I also note with regret that this year's Ballina Salmon Festival has been cancelled after running for 65 years. Recent rises in insurance costs pushed it over the edge this year. Many festivals and events are under pressure because of unpredictable and inexcusable increases in insurance costs. It means they are no longer viable. The Alliance for Insurance Reform has identified the lack of action from the Government in setting up a Garda insurance fraud unit and a lack of urgency in passing legislation that is needed to tackle insurance cartels. People are fed up of the Government talking about insurance and costs. The Ballina Salmon Festival was important not only to Ballina but the whole of Mayo and the west of Ireland. It is absolutely criminal that the festival cannot go ahead this year because of the costs.

It is massive. People came from all over Europe to it. It is a fantastic festival.

They did. I call on the Minister with responsibility for rural affairs and other Ministers to get their act together and sort out insurance problems so that festivals and really good volunteer work done around the country can be capitalised upon.

I seek help on amendments to be made to legislation. We had a number of complicated Bills here recently referring to other legislation in many circumstances. These are very complex matters. I contacted the Bills Office and asked for help. In the past it used to give such help but I was told it can absolutely not do it now. The law office in the Oireachtas is supposed to help us with legislation but it cannot do it either, as it only gives legal advice on the preparation of legislation. Having discussed the matter, we have the suggestion of appointing somebody to give assistance to Members in both the Dáil and Seanad with amendments. It would be very useful.

The Senator's Independent allowance can be used for it.

Senator Norris should proceed.

I do not know who is this person. He seems to have strayed in from the public area.

He will have the opportunity to respond formally.

He is probably from somewhere like Cork.

I agree completely with my colleague from Sinn Féin. The business with broadband has been appalling. The worst aspect of it is that the taxpayer will pay €3 billion to provide the infrastructure while at the end the taxpayer - having paid for the infrastructure - will not get it. It will go to the private company. This is sheer and unadulterated madness. What are we at?

That is populism again.

What is populism?

The Senator is being populist.

I am not. I am speaking common sense.

Does the Senator believe in sending everything to private people-----

Senator Norris should ignore the Leader for the time being. He will have the opportunity to reply.

I will certainly take great pleasure in ignoring the Leader. I heard a kind of gnat buzzing on my right-hand side but it has now gone through the window. It is utterly shocking that the taxpayer should pay €3 billion for infrastructure that it will then not even own. It will be owned by a private company. I rest my case as I am dumbfounded by this.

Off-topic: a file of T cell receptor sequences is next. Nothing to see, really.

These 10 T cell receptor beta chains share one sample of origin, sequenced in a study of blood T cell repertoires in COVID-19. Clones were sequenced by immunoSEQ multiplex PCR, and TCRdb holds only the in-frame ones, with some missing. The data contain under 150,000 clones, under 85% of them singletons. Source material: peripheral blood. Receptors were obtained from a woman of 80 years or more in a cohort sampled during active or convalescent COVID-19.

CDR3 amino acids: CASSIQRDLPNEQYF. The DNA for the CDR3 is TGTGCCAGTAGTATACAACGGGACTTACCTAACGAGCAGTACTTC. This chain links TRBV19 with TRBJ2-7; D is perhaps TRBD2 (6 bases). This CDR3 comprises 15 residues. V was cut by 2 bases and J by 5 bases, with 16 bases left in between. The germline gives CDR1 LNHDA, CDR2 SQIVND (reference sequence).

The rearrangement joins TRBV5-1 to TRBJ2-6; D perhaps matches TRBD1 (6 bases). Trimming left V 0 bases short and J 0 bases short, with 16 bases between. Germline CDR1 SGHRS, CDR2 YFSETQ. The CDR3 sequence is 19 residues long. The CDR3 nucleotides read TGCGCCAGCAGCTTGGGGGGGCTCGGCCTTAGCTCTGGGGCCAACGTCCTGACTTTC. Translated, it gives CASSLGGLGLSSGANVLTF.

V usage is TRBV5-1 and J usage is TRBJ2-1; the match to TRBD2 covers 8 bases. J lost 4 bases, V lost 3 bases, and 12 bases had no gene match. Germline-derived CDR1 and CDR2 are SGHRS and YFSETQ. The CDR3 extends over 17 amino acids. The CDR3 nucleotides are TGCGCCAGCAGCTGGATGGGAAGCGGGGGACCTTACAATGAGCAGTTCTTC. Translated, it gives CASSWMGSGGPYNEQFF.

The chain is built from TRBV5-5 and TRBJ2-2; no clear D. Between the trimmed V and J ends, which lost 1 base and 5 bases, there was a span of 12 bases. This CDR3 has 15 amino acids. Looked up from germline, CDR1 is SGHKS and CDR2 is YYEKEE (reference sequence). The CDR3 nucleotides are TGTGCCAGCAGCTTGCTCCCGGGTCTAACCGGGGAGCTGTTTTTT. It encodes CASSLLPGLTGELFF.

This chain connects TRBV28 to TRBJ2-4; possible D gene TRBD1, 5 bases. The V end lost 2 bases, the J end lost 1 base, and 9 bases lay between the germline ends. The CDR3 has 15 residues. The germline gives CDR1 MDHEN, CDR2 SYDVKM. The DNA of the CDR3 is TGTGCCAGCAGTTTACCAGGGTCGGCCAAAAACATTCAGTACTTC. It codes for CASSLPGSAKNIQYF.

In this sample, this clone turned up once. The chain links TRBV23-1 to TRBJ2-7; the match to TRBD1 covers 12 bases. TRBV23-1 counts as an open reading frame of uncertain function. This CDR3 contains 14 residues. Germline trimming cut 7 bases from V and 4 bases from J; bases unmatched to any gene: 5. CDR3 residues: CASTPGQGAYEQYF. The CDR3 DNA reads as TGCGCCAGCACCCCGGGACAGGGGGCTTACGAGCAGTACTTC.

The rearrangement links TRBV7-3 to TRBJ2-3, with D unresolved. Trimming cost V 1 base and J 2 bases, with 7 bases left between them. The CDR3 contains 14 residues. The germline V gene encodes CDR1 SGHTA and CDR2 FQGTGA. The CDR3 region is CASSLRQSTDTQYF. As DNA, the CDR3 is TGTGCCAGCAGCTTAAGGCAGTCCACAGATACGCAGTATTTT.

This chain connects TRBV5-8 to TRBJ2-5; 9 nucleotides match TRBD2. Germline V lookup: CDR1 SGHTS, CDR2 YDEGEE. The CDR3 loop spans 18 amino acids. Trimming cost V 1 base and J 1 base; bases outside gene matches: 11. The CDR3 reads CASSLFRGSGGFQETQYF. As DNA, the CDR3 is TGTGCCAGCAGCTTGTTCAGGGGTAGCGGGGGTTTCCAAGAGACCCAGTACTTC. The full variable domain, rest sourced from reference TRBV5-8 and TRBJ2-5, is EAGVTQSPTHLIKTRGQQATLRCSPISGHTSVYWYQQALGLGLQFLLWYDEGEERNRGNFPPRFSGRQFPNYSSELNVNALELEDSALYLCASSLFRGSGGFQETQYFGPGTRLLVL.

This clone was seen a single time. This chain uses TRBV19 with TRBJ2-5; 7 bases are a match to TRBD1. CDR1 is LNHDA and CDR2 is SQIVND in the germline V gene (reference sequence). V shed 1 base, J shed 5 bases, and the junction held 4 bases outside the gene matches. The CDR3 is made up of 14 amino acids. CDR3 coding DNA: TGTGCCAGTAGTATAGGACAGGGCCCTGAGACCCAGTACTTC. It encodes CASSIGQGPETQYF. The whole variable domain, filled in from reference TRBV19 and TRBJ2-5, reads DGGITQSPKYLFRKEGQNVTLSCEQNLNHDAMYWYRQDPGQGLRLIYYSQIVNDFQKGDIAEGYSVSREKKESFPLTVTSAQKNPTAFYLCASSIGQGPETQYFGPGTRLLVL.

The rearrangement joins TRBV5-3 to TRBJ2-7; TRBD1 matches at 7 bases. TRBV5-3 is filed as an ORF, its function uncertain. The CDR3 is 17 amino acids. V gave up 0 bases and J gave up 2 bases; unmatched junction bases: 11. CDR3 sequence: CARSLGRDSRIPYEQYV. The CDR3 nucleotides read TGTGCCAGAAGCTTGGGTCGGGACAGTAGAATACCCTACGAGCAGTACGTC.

A little over two weeks ago I attended the funeral service of Ms Lyra McKee, the young lady whose life was taken in Creggan. At the service I experienced the most powerful 80 seconds of my past ten years when Fr. Martin Magill asked why, in God's name, did it take the death of a 29-year-old woman with her life in front of her to get to this point. He sent a challenge, especially to the two main parties in Northern Ireland, Sinn Féin and the Democratic Unionist Party, to get together and get the institutions at Stormont up and running. The interruption in power-sharing has gone on for more than two years. In memory of that very brave young journalist, something should be done. I know the Tánaiste and Minister for Foreign Affairs and Trade is up there as well.

I hope the two parties can get together, along with the other members of the council, and that we can get the Stormont Executive up and running. This interregnum has gone on for far too long. I accept that there have been difficulties on both sides but I hope that, in memory of Lyra McKee, sense will prevail.

The €3 billion for the roll-out of broadband has been discussed. I very much welcome the decision in this regard on behalf of those who live in rural Ireland. For far too long, people have been stating that rural Ireland is dead and buried. One cannot get a house now in most towns and villages because of the number of people who are moving to rural Ireland. Broadband infrastructure is badly needed. It has been stated that if somebody is in a house in Mayo or Roscommon, he or she will not be taking up an office in Dublin or spending time commuting here. This balance to the regional divide that has happened over the past 20 years is very welcome. A man stated on Midwest Radio earlier today that this year people spent €44 million on Easter eggs in one month. The amount for broadband is just two months' worth of Easter eggs for the next 30 years, but people are complaining about it. Let us get things in order here. The economy is going extremely well. While we do not like losing or spending money, this infrastructure is badly needed by those in rural Ireland. I will not stand by and listen to populist politicians who shout that rural Ireland is dead and buried and yet give out that we are not delivering. This Government has delivered €3 billion. In five, ten or 20 years' time, we will see this infrastructure, which will be like that relating to the electrification of the west.